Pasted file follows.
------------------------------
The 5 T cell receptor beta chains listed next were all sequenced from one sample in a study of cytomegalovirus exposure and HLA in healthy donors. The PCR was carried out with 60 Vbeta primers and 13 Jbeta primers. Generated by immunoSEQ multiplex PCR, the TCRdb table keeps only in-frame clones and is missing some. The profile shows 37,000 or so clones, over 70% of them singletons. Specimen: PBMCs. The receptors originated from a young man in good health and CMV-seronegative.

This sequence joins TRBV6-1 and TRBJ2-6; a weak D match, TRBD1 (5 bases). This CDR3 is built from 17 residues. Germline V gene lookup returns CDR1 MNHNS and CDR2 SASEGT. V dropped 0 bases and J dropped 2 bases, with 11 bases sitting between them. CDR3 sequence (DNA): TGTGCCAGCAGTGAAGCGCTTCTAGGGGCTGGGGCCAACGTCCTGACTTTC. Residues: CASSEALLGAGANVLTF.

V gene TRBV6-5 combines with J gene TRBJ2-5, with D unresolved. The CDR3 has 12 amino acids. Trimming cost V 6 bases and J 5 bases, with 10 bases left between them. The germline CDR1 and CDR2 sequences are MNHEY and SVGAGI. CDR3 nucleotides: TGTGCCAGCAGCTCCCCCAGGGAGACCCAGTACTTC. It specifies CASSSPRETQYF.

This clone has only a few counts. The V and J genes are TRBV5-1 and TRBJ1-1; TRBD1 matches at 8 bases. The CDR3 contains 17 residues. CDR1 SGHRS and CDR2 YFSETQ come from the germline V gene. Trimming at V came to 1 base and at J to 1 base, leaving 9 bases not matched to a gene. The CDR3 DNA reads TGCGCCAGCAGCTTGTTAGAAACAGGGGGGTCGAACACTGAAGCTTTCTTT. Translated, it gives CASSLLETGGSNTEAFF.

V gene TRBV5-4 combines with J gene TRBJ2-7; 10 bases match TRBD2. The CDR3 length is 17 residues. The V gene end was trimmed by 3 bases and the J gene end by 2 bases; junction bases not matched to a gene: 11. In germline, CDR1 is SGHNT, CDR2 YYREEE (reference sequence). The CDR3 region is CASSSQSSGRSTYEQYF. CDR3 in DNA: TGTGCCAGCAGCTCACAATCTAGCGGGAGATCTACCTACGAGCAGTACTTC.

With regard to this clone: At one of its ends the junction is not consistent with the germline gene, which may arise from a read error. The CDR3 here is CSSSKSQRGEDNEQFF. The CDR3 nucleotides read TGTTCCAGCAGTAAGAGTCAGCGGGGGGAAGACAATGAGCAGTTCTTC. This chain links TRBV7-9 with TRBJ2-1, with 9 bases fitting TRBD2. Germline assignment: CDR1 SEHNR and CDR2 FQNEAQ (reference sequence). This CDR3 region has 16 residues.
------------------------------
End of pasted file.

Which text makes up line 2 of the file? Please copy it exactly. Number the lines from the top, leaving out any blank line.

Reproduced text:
This sequence joins TRBV6-1 and TRBJ2-6; a weak D match, TRBD1 (5 bases). This CDR3 is built from 17 residues. Germline V gene lookup returns CDR1 MNHNS and CDR2 SASEGT. V dropped 0 bases and J dropped 2 bases, with 11 bases sitting between them. CDR3 sequence (DNA): TGTGCCAGCAGTGAAGCGCTTCTAGGGGCTGGGGCCAACGTCCTGACTTTC. Residues: CASSEALLGAGANVLTF.